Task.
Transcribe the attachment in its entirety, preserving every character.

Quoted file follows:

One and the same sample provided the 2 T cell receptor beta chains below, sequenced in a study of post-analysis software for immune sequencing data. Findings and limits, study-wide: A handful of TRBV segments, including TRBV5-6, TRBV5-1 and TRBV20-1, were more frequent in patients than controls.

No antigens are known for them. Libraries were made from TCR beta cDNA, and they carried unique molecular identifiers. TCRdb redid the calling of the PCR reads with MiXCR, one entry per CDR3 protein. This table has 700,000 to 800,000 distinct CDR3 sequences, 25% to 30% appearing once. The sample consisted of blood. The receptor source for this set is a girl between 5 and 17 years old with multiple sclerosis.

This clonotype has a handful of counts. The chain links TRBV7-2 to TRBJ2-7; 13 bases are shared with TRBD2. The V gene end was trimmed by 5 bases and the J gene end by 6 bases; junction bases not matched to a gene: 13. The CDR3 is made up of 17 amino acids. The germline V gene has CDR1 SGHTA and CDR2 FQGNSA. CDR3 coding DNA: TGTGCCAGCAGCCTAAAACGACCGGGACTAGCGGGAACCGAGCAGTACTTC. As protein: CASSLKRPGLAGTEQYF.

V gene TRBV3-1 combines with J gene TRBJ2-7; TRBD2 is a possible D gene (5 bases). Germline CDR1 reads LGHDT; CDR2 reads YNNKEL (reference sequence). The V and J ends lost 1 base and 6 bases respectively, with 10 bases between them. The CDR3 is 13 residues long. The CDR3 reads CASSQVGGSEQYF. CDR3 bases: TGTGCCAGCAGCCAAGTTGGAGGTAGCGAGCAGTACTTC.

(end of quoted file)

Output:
One and the same sample provided the 2 T cell receptor beta chains below, sequenced in a study of post-analysis software for immune sequencing data. Findings and limits, study-wide: A handful of TRBV segments, including TRBV5-6, TRBV5-1 and TRBV20-1, were more frequent in patients than controls.

No antigens are known for them. Libraries were made from TCR beta cDNA, and they carried unique molecular identifiers. TCRdb redid the calling of the PCR reads with MiXCR, one entry per CDR3 protein. This table has 700,000 to 800,000 distinct CDR3 sequences, 25% to 30% appearing once. The sample consisted of blood. The receptor source for this set is a girl between 5 and 17 years old with multiple sclerosis.

This clonotype has a handful of counts. The chain links TRBV7-2 to TRBJ2-7; 13 bases are shared with TRBD2. The V gene end was trimmed by 5 bases and the J gene end by 6 bases; junction bases not matched to a gene: 13. The CDR3 is made up of 17 amino acids. The germline V gene has CDR1 SGHTA and CDR2 FQGNSA. CDR3 coding DNA: TGTGCCAGCAGCCTAAAACGACCGGGACTAGCGGGAACCGAGCAGTACTTC. As protein: CASSLKRPGLAGTEQYF.

V gene TRBV3-1 combines with J gene TRBJ2-7; TRBD2 is a possible D gene (5 bases). Germline CDR1 reads LGHDT; CDR2 reads YNNKEL (reference sequence). The V and J ends lost 1 base and 6 bases respectively, with 10 bases between them. The CDR3 is 13 residues long. The CDR3 reads CASSQVGGSEQYF. CDR3 bases: TGTGCCAGCAGCCAAGTTGGAGGTAGCGAGCAGTACTTC.